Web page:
PRICE OF VICODIN® IN PENNSYLVANIA THREE TIMES AS MUCH AS
WHEN DISPENSED BY A DOCTOR VERSUS A PHARMACY
CAMBRIDGE, MA, September 4, 2013
— A new study from the Workers Compensation Research Institute
(WCRI) says the average price paid for physician-dispensed
Vicodin®, a commonly dispensed narcotic pain medication in
Pennsylvania, was more than three times as high as the price
paid for the same drug dispensed at a pharmacy ($1.22 versus
$0.37 per pill).
“In many states across the country, policymakers
are debating whether doctors should be paid significantly
more than pharmacies for dispensing the same drug,” said Dr.
Richard Victor, WCRI’s executive director. “One
question for policymakers is whether the large price
difference paid when physicians dispense is justified by the
benefits of physician dispensing.”
According to the WCRI study, Physician Dispensing in the
Pennsylvania Workers’ Compensation System, physician
dispensing has been growing rapidly in Pennsylvania. In
2011, physicians dispensed 23 percent of workers’
compensation prescriptions and were paid 38 percent of what
was spent for all prescriptions for injured workers. This
was an increase from 17 percent of all prescriptions and 18
percent of total prescription costs three years earlier.
Prices paid to physician-dispensers for many common drugs
also increased over the study period while prices paid to
pharmacies for the same drugs changed little or decreased.
For example, the average price paid for physician-dispensed
Vicodin® increased 47 percent in three years. Over the same
period of time, the average price paid for the same drug
dispensed at pharmacies changed little at 2 percent. Similar
patterns were seen for many common drugs.
also found that a number of drugs with over-the-counter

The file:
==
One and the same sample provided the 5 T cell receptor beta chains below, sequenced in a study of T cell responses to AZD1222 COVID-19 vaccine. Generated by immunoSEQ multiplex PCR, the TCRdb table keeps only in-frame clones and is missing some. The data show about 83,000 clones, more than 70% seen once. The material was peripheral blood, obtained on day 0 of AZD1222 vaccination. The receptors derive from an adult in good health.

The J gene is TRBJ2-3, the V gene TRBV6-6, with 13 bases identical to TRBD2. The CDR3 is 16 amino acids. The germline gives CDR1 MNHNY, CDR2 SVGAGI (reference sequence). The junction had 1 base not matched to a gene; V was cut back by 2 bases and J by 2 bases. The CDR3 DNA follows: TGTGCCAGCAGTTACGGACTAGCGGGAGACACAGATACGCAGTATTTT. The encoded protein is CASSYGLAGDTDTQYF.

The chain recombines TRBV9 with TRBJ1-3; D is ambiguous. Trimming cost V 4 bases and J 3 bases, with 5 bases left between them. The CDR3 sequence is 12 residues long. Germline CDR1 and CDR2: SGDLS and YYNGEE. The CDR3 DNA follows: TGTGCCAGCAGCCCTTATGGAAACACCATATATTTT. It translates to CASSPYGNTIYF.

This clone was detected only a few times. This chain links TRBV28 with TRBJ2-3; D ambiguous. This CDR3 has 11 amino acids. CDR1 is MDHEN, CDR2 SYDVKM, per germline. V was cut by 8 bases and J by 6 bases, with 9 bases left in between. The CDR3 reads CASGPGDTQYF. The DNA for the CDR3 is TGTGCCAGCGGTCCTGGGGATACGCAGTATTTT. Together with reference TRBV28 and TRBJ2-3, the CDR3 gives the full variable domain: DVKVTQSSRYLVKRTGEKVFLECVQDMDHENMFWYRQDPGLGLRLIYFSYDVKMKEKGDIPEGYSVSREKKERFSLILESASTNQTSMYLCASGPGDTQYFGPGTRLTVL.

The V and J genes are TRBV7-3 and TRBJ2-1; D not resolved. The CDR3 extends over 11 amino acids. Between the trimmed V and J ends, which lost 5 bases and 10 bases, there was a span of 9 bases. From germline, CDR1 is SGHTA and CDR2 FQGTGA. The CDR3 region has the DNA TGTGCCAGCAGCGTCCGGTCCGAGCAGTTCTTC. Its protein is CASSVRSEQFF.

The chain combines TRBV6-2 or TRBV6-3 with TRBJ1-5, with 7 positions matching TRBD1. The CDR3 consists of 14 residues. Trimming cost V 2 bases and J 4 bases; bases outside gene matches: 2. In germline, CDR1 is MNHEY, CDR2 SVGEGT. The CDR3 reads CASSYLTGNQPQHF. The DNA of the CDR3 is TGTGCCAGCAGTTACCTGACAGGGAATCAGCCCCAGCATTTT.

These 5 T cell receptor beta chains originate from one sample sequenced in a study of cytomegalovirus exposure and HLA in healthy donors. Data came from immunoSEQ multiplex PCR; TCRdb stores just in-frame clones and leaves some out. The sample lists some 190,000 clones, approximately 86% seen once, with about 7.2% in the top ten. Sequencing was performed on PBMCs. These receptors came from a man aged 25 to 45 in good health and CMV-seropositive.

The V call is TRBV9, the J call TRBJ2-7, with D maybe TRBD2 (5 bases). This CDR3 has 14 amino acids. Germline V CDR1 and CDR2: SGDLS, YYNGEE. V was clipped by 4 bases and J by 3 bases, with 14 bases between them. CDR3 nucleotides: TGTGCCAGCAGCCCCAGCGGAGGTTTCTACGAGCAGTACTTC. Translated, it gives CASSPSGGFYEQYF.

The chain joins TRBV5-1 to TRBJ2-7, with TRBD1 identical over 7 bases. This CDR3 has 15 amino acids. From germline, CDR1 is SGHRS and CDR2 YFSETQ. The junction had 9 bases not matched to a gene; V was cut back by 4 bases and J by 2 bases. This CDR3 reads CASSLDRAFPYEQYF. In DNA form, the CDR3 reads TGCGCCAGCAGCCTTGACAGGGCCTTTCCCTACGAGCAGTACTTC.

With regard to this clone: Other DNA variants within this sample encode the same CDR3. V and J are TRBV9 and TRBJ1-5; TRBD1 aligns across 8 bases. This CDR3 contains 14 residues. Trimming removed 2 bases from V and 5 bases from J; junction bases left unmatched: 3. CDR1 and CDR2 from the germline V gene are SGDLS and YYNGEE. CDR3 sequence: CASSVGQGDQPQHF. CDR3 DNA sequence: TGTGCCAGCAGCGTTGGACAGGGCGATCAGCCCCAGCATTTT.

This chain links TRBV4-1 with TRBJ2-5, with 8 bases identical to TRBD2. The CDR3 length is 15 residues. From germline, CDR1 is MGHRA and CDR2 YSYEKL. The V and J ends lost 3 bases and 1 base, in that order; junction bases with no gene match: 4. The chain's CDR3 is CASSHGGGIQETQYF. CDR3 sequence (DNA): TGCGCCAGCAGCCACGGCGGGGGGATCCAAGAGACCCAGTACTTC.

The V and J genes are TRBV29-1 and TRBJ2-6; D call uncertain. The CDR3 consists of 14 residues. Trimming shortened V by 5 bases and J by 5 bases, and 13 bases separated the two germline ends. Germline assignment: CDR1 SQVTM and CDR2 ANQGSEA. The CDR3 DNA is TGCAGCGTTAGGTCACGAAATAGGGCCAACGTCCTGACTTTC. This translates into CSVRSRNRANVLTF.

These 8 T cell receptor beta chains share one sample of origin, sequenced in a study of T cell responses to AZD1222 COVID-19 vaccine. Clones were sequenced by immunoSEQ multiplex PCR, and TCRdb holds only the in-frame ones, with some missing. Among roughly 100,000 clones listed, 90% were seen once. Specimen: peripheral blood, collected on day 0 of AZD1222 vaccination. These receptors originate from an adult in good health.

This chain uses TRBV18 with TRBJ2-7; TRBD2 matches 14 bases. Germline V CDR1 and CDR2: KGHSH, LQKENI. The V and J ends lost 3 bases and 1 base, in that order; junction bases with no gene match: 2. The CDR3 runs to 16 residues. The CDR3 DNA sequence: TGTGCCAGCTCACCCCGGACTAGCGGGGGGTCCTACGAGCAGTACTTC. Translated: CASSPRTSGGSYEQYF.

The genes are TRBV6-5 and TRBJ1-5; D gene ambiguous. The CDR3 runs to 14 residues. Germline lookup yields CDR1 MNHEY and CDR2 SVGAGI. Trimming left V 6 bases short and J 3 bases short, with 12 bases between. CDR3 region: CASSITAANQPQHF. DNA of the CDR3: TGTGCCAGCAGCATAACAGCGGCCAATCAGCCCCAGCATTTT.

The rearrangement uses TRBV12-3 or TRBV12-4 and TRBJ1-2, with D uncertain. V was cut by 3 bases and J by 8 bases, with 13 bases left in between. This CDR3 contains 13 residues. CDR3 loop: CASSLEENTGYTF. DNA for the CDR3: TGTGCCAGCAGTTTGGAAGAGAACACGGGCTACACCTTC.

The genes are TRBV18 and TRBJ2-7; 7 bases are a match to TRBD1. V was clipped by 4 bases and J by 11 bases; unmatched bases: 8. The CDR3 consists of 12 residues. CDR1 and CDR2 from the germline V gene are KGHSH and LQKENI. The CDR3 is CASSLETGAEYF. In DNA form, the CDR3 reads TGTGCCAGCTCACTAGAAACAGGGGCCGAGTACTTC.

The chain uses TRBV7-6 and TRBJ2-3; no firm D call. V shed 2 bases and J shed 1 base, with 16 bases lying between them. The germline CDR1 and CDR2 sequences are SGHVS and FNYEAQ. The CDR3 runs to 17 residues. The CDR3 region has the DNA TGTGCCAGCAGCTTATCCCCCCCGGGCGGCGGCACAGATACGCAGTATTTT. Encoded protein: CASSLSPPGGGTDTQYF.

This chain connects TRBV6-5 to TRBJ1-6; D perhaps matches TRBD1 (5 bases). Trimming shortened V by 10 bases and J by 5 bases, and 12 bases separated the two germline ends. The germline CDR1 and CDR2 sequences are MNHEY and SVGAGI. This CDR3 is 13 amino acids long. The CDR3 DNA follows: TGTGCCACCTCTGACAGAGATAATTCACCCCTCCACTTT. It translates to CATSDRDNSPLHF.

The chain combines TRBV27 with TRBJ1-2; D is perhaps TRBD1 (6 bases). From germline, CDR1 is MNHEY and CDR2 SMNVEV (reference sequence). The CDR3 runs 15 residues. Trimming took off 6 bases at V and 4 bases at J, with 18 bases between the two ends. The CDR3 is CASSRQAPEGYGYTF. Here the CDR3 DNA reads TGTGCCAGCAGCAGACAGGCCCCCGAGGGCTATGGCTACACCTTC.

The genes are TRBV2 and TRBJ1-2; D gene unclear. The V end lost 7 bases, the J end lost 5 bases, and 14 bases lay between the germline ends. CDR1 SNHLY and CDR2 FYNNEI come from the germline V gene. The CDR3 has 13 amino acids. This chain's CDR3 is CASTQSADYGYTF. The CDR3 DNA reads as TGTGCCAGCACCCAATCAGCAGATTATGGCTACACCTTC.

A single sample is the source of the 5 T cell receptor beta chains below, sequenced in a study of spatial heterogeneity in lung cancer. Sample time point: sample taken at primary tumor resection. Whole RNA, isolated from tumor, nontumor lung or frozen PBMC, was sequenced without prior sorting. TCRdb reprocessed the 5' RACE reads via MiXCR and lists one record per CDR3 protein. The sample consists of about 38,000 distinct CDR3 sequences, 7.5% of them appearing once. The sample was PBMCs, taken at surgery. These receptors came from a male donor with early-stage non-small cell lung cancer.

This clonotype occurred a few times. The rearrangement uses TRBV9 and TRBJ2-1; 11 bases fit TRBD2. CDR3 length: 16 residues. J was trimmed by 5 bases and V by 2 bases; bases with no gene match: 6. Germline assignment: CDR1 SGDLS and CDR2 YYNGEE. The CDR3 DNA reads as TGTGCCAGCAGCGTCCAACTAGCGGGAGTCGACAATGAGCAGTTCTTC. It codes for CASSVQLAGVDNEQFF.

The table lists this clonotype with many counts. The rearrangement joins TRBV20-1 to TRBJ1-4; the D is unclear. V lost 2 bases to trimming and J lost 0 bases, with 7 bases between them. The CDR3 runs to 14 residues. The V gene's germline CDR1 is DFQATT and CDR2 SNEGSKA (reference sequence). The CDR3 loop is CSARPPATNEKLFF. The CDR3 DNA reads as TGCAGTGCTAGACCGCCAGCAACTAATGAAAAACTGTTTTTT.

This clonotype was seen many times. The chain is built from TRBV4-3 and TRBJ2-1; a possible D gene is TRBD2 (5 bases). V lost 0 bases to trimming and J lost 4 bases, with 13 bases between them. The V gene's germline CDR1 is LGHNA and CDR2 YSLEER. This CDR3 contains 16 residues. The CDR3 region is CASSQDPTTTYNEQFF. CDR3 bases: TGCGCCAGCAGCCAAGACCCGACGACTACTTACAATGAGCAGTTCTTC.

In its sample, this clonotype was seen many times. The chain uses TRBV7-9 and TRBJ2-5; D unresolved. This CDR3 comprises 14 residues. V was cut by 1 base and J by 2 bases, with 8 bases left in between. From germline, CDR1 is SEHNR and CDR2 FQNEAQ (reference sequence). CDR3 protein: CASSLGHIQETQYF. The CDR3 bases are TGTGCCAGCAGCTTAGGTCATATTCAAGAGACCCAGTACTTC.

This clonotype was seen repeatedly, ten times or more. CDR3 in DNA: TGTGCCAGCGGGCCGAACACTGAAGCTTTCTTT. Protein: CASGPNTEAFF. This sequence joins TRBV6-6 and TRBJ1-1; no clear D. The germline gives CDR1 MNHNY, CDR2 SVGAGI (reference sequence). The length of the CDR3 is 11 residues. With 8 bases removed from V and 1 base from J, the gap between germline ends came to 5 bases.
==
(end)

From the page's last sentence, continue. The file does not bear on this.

strength were commonly dispensed by Pennsylvania physicians
at a higher price compared with the price at a pharmacy for
the same drug. One such drug was Prilosec OTC®, which costs
about $0.67 per pill at Walgreens. However, when
Pennsylvania physicians dispensed the drug, they were paid
an average of $7.43 per pill.
The data used for this report came from payors in
Pennsylvania that represented 41 percent of the claims in
the state workers’ compensation system. There were 40,470
claims included that had more than seven days of lost time
with injuries arising from October 1, 2007, to September 30,
2011, and prescriptions filled through March 31, 2012.
The Cambridge-based WCRI is recognized as a leader in
providing objective, credible, and high-quality information
about public policy issues involving workers’ compensation
To purchase a full copy of this study, click on the
an independent, not-for-profit research organization based
in Cambridge, MA. Organized in late 1983, WCRI
does not take positions on the issues it researches; rather,
it provides information obtained through studies and data
collection efforts, which conform to recognized scientific
methods. Objectivity is further ensured through rigorous,
unbiased peer review procedures. WCRI’s diverse membership
includes employers; insurers; governmental entities; managed
care companies; health care providers; insurance regulators;
state labor organizations; and state administrative agencies
in the U.S., Canada, Australia, and New Zealand.